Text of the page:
Origin: L, feminine of Julian
Used by arrangement with John Wiley & Sons, Inc.
Princess Juliana of the Netherlands (born 1909) reigned as queen from 1948 to 1980. Despite repeated troubles in her personal and public life, she held the respect and affection of the Dutch people during the country's difficult recovery from the devastation of World War II.
Born at The Hague on April 30, 1909, Juliana was the only child of Queen Wilhelmina of the Netherlands and her husband, Prince Henry of Mecklenburg-Schwerin. She was educated at home and at the University of Leiden, where instead of the usual degree she received an honorary doctorate upon completion of her studies; with characteristic candor, she felt it was a sham because she had not really earned it. She married a German nobleman, Prince Bernhard of Lippe-Biesterfeld, in 1937; in accepting Dutch nationality he firmly turned his back on his native country and its regime. This change from German to Dutch—although Bernhard never wholly shed his German accent when he spoke Dutch—became of crucial importance with the Nazi invasion of the Netherlands on May 10, 1940. Juliana and Bernhard, along with their children, Beatrix (born January 31, 1938) and Irene (born August 5, 1939), accompanied Queen Wilhelmina in a danger-filled escape across the North Sea to England.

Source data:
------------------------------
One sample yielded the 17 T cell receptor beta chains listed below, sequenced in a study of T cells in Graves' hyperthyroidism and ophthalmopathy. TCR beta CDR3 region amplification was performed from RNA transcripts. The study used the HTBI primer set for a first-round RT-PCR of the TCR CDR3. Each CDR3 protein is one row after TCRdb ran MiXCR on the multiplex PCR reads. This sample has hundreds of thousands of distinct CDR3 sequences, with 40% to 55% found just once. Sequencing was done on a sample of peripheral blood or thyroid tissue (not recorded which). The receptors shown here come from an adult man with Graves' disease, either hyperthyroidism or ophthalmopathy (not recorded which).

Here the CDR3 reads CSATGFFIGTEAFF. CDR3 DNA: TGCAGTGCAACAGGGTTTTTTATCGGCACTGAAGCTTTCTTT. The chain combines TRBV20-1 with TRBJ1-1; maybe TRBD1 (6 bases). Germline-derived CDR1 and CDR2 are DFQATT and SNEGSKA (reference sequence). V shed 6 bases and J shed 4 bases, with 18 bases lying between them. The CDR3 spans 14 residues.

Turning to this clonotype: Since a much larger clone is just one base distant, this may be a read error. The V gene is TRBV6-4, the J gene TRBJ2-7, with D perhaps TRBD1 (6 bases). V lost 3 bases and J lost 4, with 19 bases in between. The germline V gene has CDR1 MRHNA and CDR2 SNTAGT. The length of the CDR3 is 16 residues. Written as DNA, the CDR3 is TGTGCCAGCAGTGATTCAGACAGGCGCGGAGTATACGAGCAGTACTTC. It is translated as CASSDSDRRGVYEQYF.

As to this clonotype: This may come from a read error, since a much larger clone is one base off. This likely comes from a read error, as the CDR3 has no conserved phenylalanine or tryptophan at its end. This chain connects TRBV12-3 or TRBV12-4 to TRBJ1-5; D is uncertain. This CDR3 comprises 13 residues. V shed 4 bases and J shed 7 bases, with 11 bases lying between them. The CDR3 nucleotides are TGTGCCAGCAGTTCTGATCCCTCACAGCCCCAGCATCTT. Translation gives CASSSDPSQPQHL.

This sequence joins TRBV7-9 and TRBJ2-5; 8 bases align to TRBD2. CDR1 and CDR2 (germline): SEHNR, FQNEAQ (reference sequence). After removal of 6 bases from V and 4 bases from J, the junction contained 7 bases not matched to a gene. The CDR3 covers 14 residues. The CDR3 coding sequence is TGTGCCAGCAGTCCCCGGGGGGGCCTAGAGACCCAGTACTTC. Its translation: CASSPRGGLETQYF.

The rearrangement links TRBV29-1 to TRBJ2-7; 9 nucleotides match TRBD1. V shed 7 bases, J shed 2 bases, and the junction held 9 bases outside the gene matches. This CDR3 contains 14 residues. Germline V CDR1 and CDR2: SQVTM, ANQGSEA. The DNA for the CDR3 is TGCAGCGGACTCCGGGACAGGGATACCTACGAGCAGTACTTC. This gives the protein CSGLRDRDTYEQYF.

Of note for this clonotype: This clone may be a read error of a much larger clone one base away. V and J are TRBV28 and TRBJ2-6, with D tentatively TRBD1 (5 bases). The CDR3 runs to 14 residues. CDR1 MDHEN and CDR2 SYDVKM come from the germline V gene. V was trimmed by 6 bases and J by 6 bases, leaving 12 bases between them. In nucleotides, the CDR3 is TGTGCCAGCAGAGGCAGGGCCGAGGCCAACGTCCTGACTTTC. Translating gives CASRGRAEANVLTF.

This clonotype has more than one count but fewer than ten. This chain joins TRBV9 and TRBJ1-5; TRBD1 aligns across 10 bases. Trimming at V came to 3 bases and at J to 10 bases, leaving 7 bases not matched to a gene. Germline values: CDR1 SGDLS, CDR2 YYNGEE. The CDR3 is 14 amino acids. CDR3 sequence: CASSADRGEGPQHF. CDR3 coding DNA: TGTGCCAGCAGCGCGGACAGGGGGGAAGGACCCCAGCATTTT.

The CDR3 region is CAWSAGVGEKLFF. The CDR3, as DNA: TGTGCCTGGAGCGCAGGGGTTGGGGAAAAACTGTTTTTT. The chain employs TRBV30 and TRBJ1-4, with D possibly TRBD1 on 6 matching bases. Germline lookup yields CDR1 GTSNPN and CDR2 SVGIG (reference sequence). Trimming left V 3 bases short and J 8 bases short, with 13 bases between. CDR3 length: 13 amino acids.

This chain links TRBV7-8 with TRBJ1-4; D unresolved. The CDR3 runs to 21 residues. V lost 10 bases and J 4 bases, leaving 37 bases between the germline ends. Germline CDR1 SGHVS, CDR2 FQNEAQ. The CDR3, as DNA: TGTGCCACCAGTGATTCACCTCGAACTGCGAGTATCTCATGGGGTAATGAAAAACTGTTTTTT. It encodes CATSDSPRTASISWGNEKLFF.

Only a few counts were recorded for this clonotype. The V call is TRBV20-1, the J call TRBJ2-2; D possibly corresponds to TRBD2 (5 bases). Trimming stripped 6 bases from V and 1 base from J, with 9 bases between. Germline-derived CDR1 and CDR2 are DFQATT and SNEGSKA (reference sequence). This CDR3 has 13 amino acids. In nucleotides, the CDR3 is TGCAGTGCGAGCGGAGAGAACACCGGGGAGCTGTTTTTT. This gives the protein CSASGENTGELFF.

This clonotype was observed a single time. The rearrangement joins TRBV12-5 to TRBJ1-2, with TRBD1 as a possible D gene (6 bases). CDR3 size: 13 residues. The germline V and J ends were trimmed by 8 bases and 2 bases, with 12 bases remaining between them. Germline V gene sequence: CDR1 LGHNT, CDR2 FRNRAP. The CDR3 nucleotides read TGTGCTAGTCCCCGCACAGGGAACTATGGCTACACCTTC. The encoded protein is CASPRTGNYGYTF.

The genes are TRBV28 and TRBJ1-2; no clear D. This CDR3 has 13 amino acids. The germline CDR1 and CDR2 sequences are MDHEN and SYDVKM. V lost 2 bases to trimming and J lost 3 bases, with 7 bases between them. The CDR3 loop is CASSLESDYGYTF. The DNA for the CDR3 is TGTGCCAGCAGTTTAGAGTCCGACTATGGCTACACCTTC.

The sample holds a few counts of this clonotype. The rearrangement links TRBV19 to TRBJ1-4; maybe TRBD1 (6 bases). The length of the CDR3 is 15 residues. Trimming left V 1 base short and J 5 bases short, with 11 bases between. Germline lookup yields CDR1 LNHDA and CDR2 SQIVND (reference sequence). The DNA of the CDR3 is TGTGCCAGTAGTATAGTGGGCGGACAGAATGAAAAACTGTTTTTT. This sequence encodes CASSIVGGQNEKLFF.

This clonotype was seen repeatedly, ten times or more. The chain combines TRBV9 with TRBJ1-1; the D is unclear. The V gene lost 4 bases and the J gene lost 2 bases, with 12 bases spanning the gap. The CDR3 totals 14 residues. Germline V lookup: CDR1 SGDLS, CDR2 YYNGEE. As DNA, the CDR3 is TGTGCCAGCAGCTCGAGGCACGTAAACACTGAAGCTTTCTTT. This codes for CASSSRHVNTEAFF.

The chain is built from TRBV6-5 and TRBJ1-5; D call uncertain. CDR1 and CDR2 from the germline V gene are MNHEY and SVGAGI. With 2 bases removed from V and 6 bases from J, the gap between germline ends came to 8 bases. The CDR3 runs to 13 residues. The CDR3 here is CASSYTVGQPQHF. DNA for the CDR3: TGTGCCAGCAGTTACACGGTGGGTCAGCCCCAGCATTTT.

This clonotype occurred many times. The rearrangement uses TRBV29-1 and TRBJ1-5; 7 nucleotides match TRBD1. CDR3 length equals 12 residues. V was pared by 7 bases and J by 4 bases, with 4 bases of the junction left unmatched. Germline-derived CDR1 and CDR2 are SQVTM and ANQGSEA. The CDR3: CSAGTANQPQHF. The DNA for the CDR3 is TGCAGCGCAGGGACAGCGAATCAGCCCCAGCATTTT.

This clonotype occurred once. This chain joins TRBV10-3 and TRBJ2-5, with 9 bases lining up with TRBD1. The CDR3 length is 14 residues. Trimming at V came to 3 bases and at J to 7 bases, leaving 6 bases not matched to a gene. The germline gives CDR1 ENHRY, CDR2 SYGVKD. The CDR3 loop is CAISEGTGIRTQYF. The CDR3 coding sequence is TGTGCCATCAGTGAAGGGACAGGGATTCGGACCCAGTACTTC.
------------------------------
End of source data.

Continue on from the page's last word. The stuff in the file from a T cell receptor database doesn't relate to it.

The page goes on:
A month later Juliana took her daughters to greater safety in Canada, where she resided for the duration of the war, with frequent visits to the United States and to Dutch colonies in the Caribbean and Surinam. Bernhard, who remained in Britain, took a leading part in the formation of a Dutch army-in-exile, visiting Juliana in Canada for the first time a year later. Another daughter, Margriet, was born in Ottawa on January 19, 1943.
In April 1945 Juliana returned to a just-liberated Netherlands, taking an active part in the rehabilitation of the country after five years of occupation, destruction, and hunger. A fourth daughter, Marijke (who later took the name Christine), was born on February 18, 1947; she suffered from near-blindness because Juliana had caught German measles (rubella) during her pregnancy. Juliana sought a cure from a faith-healer named Geert Hofmans, but the improvement in the child's eyesight over the next decade came from skilled medical treatment; nonetheless, the princess, who was deeply religious, continued her intimacy with Hofmans, a mystic and pacifist. This association led to reported tension with her husband and with the Dutch government until she finally broke with Hofmans in 1956.
Another crisis in relations with the government arose in 1964 when Princess Irene became a secret convert to Roman Catholicism, outraging many Dutch Protestants. (Although there is no state religion in the Netherlands, the reigning House had traditionally been Protestant since the 16th century.) She then wed Prince Carlos Hugo of Bourbon-Parma, a Carlist pretender to the throne of Spain. Because she had not obtained prior approval of her marriage by the States General (parliament) as required by the Dutch constitution, Irene lost her place in the succession to the Dutch throne. Deeply disturbed and angered, Juliana had sought to prevent the marriage by personal intervention without consultation with the cabinet, but was finally persuaded to refrain from flying to Spain to confront her daughter. They were later reconciled, and the marriage ended in divorce years later.